By Jelani Greenidge
Portland is known for its pleasant summers, but this year was a scorcher. I was planning to just grit and power through, but when the weather forecast showed ten days of temps in the upper nineties, I relented and bought an A/C unit at Home Depot.
My justification to my wife sounded something like this: “If we had a problem with the car and it cost $300 to fix, we’d just do it, right? Well, this situation is just as dire. When it’s this hot and I’m supposed to be working from home, I can’t do it. It’s like I can’t even concentrate. All I can think about it how ugly and sweaty and uncomfortable I feel.”
I didn’t realize it at the time, but that admission of heat-related exhaustion also doubled as a metaphor for our current climate of public debate. The most recent example of this is the Supreme Court’s decision regarding same sex marriage, but last year it was Hobby Lobby and next year it’ll be something else.
Either way, it’s easy to predict how people will respond to such emotionally charged issues. Our Facebook and Twitter feeds will proliferate with articles full of hot takes and takedowns.
After decades of partisan political media coverage, we’ve been conditioned to behave as though “taking a stand” is a euphemism for “taking shots at our ideological opponents and inviting our friends to join in and pile on.” When that happens, we stop talking to one another and start talking at one another. Spirited debate regresses into name-calling, bullying, stereotyping, etc.
When it comes to social media, it’s rare to see people who can disagree in civil fashion, and I’ve grown tired of trying to be gracious in the face of belligerent arguing.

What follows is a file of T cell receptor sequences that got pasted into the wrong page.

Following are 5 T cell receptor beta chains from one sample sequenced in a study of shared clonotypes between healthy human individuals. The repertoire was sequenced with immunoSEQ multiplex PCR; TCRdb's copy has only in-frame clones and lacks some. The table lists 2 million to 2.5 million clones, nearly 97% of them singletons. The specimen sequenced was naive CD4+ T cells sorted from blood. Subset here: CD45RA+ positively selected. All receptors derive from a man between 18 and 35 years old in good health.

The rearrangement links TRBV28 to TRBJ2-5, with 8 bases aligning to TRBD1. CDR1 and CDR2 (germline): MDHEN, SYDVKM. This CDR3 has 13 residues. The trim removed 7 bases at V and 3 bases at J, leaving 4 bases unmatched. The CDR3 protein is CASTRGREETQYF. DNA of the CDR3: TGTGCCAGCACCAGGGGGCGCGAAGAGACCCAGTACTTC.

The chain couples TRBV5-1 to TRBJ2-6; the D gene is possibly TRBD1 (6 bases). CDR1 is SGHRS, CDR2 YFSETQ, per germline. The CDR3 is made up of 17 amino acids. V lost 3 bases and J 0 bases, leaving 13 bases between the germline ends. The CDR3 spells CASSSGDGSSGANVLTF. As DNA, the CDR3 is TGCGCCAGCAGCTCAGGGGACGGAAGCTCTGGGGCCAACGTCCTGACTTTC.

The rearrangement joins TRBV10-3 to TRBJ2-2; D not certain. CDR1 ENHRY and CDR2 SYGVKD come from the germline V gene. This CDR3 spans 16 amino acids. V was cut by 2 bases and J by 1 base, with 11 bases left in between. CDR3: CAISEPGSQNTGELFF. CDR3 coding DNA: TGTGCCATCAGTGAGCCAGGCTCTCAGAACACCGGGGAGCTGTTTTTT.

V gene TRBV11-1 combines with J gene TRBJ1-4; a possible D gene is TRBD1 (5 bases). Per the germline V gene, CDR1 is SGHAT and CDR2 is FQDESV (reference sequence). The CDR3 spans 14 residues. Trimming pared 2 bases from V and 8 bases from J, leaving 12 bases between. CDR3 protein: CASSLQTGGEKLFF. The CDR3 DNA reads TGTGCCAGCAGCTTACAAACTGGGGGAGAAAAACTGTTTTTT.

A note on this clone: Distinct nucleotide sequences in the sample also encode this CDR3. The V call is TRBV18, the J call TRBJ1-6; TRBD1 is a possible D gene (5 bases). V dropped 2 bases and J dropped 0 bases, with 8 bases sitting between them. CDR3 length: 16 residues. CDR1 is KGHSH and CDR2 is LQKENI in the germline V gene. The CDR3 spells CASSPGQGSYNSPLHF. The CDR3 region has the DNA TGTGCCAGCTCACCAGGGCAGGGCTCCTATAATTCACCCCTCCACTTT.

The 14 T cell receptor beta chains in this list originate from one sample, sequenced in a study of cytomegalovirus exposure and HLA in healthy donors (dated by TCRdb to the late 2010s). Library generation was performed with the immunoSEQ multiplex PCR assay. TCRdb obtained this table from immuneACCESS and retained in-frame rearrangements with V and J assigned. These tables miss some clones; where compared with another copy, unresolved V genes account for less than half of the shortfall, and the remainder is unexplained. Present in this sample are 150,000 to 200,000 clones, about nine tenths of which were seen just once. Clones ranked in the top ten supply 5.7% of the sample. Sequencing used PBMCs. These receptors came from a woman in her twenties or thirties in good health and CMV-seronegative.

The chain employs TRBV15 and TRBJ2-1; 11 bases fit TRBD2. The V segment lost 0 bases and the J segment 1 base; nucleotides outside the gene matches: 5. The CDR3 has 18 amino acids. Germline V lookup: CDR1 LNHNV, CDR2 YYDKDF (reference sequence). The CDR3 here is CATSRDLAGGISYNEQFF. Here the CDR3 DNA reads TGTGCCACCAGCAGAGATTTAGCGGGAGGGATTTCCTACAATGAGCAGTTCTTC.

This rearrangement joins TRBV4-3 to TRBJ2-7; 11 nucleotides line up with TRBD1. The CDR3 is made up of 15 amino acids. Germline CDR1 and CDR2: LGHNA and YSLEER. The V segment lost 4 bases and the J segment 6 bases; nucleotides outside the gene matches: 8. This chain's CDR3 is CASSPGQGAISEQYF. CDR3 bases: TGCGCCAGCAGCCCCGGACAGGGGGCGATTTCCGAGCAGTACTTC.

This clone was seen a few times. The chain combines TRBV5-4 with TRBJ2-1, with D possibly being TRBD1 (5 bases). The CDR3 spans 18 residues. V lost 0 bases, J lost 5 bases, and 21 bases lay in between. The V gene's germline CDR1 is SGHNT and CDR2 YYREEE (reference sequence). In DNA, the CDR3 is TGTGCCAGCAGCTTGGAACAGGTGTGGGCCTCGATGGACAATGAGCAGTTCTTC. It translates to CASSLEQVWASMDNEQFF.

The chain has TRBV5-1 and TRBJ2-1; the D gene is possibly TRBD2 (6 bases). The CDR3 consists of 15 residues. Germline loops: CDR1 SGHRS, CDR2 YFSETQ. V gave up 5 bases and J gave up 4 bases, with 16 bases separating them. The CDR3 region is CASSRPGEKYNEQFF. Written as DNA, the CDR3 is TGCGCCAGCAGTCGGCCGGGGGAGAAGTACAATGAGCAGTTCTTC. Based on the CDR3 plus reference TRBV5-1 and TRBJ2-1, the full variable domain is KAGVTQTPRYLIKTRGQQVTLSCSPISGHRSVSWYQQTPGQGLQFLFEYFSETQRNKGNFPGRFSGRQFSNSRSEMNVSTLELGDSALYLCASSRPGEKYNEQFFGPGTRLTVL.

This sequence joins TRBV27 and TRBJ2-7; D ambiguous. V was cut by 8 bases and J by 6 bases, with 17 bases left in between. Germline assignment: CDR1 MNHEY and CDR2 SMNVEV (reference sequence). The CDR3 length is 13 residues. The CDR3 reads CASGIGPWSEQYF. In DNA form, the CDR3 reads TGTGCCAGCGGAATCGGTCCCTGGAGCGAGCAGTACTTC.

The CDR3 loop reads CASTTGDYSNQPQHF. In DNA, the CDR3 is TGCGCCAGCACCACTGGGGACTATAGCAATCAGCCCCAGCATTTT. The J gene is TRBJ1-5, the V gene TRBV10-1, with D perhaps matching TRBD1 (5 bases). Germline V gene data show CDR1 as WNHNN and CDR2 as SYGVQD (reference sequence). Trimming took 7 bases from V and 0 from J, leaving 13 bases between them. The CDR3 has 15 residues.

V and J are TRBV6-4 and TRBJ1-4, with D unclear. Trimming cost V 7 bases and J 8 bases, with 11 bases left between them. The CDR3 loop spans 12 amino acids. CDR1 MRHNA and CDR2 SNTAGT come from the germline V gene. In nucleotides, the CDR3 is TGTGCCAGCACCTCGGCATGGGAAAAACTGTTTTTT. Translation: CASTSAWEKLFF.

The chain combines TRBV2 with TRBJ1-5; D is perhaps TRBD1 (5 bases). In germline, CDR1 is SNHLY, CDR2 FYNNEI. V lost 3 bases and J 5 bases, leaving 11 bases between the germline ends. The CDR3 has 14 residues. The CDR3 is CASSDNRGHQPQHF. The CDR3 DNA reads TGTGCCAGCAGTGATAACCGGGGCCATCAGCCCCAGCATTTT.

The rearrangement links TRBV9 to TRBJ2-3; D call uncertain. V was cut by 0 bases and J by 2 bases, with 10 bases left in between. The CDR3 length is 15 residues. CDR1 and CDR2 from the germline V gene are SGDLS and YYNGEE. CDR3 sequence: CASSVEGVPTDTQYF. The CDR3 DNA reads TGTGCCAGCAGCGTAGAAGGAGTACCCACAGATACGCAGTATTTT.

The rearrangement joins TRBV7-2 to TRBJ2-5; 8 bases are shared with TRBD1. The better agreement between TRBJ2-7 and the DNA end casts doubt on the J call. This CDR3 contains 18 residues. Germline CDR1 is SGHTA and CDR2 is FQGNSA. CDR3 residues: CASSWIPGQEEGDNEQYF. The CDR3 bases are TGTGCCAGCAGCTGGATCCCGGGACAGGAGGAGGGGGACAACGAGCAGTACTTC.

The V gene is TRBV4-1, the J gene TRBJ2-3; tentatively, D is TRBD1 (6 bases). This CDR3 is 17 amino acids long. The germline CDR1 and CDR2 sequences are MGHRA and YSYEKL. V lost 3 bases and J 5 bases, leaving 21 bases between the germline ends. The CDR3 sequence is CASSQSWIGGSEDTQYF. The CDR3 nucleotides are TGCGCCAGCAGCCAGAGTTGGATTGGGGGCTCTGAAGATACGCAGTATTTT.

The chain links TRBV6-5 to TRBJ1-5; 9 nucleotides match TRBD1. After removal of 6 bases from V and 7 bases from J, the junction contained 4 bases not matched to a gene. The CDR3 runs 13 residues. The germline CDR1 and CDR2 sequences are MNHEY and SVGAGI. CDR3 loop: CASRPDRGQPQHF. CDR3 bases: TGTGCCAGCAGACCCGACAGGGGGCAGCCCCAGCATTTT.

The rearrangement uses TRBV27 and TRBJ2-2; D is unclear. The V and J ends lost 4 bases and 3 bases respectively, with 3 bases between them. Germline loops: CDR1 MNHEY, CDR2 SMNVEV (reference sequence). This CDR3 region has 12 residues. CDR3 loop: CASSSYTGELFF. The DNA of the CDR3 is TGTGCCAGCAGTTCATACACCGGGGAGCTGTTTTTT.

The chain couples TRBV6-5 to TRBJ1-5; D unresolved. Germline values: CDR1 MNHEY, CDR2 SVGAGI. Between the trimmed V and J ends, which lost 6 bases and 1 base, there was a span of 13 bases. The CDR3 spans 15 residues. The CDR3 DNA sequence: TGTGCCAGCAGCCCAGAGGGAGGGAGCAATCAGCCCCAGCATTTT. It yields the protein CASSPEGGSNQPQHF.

It got to the point where, half-jokingly, I posted a public service announcement on Facebook to let people know that, due to the abundance of available reading material, I was not planning on writing anything about same sex marriage on my blog. Most people “liked” it, but one friend accused me of wimping out. In response, I said something that I’m not sure he had even considered up to that point—some opinions and discussions aren’t well served hashed out on social media.
Which is not to say that the medium is the problem. Facebook is only the latest front in the campaign of never-ending skirmishes we tend to refer to as “the culture war.” Even writing about it in this space is risky, but the only alternative is not talking about it at all, and that’s one of the reasons we’re in this mess in the first place.
When it comes to public discourse, we can do better. And as the body of Christ, we must do better.
If you’re a Christian who holds a traditional view of marriage as only for one man and one woman, and you can’t imagine how someone else could think differently, you have a choice. Are you going to listen to those with different experiences? Or are you going to engage in rhetorical hand-wringing because the broader culture is moving in a different direction?
On the flipside, if you’re a Christian in favor of full inclusion of gay rights, the broader church body isn’t served well if you only serve up defensive comments and vitriolic articles. Don’t throw the word “bigot” around too carelessly. Make your case lovingly and biblically.
The principle applies to health-care reform, gun control, immigration rights, and affirmative action. As believers, we can disagree in a way that helps promote growth and understanding, or we can allow our disagreements to become corrosive and divisive. Unfortunately, just like the air during a heat wave, our current cultural climate has conditioned us to respond to disagreement with escalation and rancor. Because of sin, this has become our default setting.
But it doesn’t have to be. If we want true dialogue, if we want to regard one another as human beings created in imago Dei, we’ve gotta find a way to turn down the heat.